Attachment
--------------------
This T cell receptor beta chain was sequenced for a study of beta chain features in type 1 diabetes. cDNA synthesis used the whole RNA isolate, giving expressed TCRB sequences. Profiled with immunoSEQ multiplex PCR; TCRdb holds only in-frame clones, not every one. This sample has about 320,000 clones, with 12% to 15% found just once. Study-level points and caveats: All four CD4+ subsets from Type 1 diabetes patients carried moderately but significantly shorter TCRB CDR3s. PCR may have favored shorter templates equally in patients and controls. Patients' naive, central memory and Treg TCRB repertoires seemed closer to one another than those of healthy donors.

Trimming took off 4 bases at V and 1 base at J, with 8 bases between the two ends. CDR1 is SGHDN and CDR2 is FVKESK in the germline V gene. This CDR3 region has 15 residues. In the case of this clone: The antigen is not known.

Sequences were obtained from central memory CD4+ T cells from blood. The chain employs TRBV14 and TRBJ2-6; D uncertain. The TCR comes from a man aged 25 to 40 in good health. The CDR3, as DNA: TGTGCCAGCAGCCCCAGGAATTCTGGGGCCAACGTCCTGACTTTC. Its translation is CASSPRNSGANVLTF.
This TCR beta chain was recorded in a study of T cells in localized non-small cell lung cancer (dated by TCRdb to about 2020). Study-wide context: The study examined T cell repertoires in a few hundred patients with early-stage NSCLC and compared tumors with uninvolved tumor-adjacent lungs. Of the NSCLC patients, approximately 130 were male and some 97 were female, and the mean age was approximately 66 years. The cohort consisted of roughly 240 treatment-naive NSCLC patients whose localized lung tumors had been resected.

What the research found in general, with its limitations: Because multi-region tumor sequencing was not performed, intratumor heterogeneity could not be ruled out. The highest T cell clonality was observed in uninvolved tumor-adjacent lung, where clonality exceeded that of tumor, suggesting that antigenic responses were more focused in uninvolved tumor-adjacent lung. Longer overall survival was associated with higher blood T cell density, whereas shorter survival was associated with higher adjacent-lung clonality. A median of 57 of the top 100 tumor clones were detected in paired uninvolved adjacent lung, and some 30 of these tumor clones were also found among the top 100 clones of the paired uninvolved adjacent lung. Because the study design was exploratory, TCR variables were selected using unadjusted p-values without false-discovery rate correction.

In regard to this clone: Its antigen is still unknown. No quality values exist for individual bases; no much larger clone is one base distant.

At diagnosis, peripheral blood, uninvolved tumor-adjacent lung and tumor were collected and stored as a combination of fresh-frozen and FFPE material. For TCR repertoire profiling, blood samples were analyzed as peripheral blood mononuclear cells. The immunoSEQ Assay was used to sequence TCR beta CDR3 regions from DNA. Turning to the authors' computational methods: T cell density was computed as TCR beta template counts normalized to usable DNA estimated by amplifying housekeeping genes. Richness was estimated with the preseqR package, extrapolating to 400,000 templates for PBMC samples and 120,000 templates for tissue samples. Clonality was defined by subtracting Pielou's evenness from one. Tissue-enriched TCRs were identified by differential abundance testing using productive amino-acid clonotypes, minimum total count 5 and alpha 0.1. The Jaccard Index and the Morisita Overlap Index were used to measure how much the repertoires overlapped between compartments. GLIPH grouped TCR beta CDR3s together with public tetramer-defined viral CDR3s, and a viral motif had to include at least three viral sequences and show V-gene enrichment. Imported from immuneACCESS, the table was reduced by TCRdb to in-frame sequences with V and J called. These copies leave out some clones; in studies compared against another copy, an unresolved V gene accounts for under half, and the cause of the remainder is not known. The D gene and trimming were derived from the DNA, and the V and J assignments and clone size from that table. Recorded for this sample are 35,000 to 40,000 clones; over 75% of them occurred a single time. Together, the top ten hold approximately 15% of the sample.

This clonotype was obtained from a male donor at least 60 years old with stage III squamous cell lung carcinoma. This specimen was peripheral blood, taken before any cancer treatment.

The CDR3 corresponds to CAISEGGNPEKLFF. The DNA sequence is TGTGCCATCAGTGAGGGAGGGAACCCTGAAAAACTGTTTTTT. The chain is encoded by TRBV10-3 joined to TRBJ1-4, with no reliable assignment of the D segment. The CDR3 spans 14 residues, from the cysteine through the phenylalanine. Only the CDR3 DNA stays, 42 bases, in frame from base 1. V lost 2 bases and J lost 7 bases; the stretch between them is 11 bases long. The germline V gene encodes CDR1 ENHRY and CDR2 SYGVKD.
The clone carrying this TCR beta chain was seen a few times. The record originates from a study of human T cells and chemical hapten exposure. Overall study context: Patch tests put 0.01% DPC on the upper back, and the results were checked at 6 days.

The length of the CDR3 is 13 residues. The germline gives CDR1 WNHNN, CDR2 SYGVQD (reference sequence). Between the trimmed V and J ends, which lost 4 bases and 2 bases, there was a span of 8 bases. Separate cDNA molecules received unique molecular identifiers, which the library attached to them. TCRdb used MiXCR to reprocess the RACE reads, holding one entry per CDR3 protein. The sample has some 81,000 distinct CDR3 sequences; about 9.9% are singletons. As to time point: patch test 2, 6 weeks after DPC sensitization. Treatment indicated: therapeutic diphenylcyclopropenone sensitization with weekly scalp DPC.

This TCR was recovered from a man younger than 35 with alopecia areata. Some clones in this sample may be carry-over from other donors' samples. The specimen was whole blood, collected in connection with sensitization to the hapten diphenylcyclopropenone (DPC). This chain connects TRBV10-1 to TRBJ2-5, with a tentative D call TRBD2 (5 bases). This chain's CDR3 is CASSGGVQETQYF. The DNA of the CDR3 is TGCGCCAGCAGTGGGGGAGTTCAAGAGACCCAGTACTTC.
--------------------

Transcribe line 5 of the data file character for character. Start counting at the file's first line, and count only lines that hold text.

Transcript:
What the research found in general, with its limitations: Because multi-region tumor sequencing was not performed, intratumor heterogeneity could not be ruled out. The highest T cell clonality was observed in uninvolved tumor-adjacent lung, where clonality exceeded that of tumor, suggesting that antigenic responses were more focused in uninvolved tumor-adjacent lung. Longer overall survival was associated with higher blood T cell density, whereas shorter survival was associated with higher adjacent-lung clonality. A median of 57 of the top 100 tumor clones were detected in paired uninvolved adjacent lung, and some 30 of these tumor clones were also found among the top 100 clones of the paired uninvolved adjacent lung. Because the study design was exploratory, TCR variables were selected using unadjusted p-values without false-discovery rate correction.